Mill and Marx: Individual Liberty and the Roads to Freedom.Paul Smart - 1993 - Philosophical Review 102 (1):106-107.
  23.  17
    Shedding Light on the Extended Mind: HoloLens, Holograms, and Internet-Extended Knowledge.Paul Smart - 2021 - Frontiers in Psychology 12 (Article 675184):1–16.
    The application of extended mind theory to the Internet and Web yields the possibility of Internet-extended knowledge—a form of extended knowledge that arises as a result of an individual's interactions with the online environment. The present paper seeks to advance our understanding of Internet-extended knowledge by describing the functionality of a real-world application, called the HoloArt app. In part, the goal of the paper is illustrative: it is intended to show how recent advances in mixed reality, cloud-computing, and machine intelligence (...)
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  24.  18
    Predicting Me: The Route to Digital Immortality?Paul Smart - 2021 - In Robert W. Clowes, Klaus Gärtner & Inês Hipólito (eds.), The Mind-Technology Problem: Investigating Minds, Selves and 21st Century Artefacts. Cham, Switzerland: Springer. pp. 185–207.
    An emerging consensus in cognitive science views the biological brain as a hierarchically-organized predictive processing system that relies on generative models to predict the structure of sensory information. Such a view resonates with a body of work in machine learning that has explored the problem-solving capabilities of hierarchically-organized, multi-layer (i.e., deep) neural networks, many of which acquire and deploy generative models of their training data. The present chapter explores the extent to which the ostensible convergence on a common neurocomputational architecture (...)
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  25.  13
    Mill and Nationalism. National Character, Social Progress and the Spirit of Achievement.Paul Smart - 1992 - History of European Ideas 15 (4-6):527-534.
  26. 9th International Conference on Advanced Cognitive Technologies and Applications (COGNITIVE'17).Vincent Gripon, Olga Chernavskaya, Paul R. Smart & Tiago Thompsen Primo (eds.) - 2017
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  27.  54
    Blade Runner 2049: A Philosophical Exploration.Timothy Shanahan & Paul Richard Smart (eds.) - 2020 - Abingdon, UK: Routledge.
    Widely acclaimed upon its release as a future classic, Denis Villeneuve’s Blade Runner 2049 is visually stunning, philosophically profound, and a provocative extension of the story in Ridley Scott’s Blade Runner. Containing specially commissioned chapters by a roster of international contributors, this fascinating collection explores philosophical questions that abound in Blade Runner 2049, including: -/- What distinguishes the authentically "human" person? How might natality condition one’s experience of being-in-the-world? How might shared memories feature in the constitution of personal identities? What (...)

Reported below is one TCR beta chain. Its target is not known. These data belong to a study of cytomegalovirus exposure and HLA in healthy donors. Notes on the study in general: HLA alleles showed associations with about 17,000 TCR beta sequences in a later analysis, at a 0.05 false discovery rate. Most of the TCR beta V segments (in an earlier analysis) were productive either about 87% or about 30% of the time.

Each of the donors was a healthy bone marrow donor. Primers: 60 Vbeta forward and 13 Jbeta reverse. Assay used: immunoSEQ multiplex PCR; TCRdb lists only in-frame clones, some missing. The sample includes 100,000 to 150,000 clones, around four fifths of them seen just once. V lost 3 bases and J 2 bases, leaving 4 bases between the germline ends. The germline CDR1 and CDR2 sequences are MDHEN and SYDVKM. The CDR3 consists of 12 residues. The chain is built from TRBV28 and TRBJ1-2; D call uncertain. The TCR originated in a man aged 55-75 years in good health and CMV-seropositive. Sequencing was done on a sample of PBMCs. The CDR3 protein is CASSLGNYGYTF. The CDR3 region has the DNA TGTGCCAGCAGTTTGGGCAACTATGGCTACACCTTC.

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  28. Mill and Marx: Human Nature, the Individual and Freedom.Paul M. Smart - 1989 - Dissertation, Keele University (United Kingdom)
    Available from UMI in association with The British Library. ;John Stuart Mill and Karl Marx both understood real human freedom as self-determination. The following study will show that although the origins of these two notions of freedom are widely divergent, they are nevertheless similar in terms of the vision they incorporate of a fully emancipated existence. As both Mill and Marx were system builders in true nineteenth century fashion, I situate their conceptions of freedom within their general social sciences and (...)
     
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  29.  5
    Artificial Economics.Paul Smart - 2020 - In Timothy Shanahan & Paul R. Smart (eds.), Blade Runner 2049: A Philosophical Exploration. Abingdon, UK: Routledge. pp. 185–205.
  30.  4
    The Eyes of God.Nigel R. Shadbolt & Paul Smart - 2020 - In Timothy Shanahan & Paul R. Smart (eds.), Blade Runner 2049: A Philosophical Exploration. Abingdon, UK: Routledge. pp. 206–227.
  31.  1
    Predicting Me: The Route to Digital Immortality?Paul Smart - 2021 - In Inês Hipólito, Robert William Clowes & Klaus Gärtner (eds.), The Mind-Technology Problem : Investigating Minds, Selves and 21st Century Artefacts. Springer Verlag. pp. 185-207.
    An emerging consensus in cognitive science views the biological brain as a hierarchically-organized predictive processing system that relies on generative models to predict the structure of sensory information. Such a view resonates with a body of work in machine learning that has explored the problem-solving capabilities of hierarchically-organized, multi-layer neural networks, many of which acquire and deploy generative models of their training data. The present chapter explores the extent to which the ostensible convergence on a common neurocomputational architecture might provide (...)